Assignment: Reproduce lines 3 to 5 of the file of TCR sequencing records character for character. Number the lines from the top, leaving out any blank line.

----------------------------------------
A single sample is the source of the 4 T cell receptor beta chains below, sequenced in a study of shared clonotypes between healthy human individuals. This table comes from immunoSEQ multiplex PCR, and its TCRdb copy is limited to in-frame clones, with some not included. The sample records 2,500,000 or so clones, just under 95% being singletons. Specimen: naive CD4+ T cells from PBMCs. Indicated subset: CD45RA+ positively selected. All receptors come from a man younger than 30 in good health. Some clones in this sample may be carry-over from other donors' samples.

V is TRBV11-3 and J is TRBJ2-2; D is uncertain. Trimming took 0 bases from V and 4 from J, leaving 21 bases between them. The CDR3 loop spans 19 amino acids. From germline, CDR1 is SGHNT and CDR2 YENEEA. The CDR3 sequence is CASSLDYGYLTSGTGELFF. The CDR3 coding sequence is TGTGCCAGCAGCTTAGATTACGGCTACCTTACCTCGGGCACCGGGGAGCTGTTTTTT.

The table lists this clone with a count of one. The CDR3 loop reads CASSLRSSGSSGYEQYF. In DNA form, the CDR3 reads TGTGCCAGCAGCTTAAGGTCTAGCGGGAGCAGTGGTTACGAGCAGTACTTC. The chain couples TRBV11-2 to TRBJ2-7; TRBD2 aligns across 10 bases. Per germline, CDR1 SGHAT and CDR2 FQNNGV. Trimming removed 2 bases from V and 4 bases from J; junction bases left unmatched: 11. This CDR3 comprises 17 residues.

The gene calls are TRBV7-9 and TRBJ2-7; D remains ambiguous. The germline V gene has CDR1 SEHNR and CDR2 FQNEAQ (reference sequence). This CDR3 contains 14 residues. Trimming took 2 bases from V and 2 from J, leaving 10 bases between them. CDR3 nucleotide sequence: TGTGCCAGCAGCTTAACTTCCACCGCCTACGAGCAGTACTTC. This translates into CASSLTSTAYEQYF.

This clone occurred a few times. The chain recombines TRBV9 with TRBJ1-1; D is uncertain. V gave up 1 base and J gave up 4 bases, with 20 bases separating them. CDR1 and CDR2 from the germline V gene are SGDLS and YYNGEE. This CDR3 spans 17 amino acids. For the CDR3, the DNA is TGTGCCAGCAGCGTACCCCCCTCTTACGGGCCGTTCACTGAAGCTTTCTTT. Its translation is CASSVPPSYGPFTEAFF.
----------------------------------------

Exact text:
The table lists this clone with a count of one. The CDR3 loop reads CASSLRSSGSSGYEQYF. In DNA form, the CDR3 reads TGTGCCAGCAGCTTAAGGTCTAGCGGGAGCAGTGGTTACGAGCAGTACTTC. The chain couples TRBV11-2 to TRBJ2-7; TRBD2 aligns across 10 bases. Per germline, CDR1 SGHAT and CDR2 FQNNGV. Trimming removed 2 bases from V and 4 bases from J; junction bases left unmatched: 11. This CDR3 comprises 17 residues.

The gene calls are TRBV7-9 and TRBJ2-7; D remains ambiguous. The germline V gene has CDR1 SEHNR and CDR2 FQNEAQ (reference sequence). This CDR3 contains 14 residues. Trimming took 2 bases from V and 2 from J, leaving 10 bases between them. CDR3 nucleotide sequence: TGTGCCAGCAGCTTAACTTCCACCGCCTACGAGCAGTACTTC. This translates into CASSLTSTAYEQYF.

This clone occurred a few times. The chain recombines TRBV9 with TRBJ1-1; D is uncertain. V gave up 1 base and J gave up 4 bases, with 20 bases separating them. CDR1 and CDR2 from the germline V gene are SGDLS and YYNGEE. This CDR3 spans 17 amino acids. For the CDR3, the DNA is TGTGCCAGCAGCGTACCCCCCTCTTACGGGCCGTTCACTGAAGCTTTCTTT. Its translation is CASSVPPSYGPFTEAFF.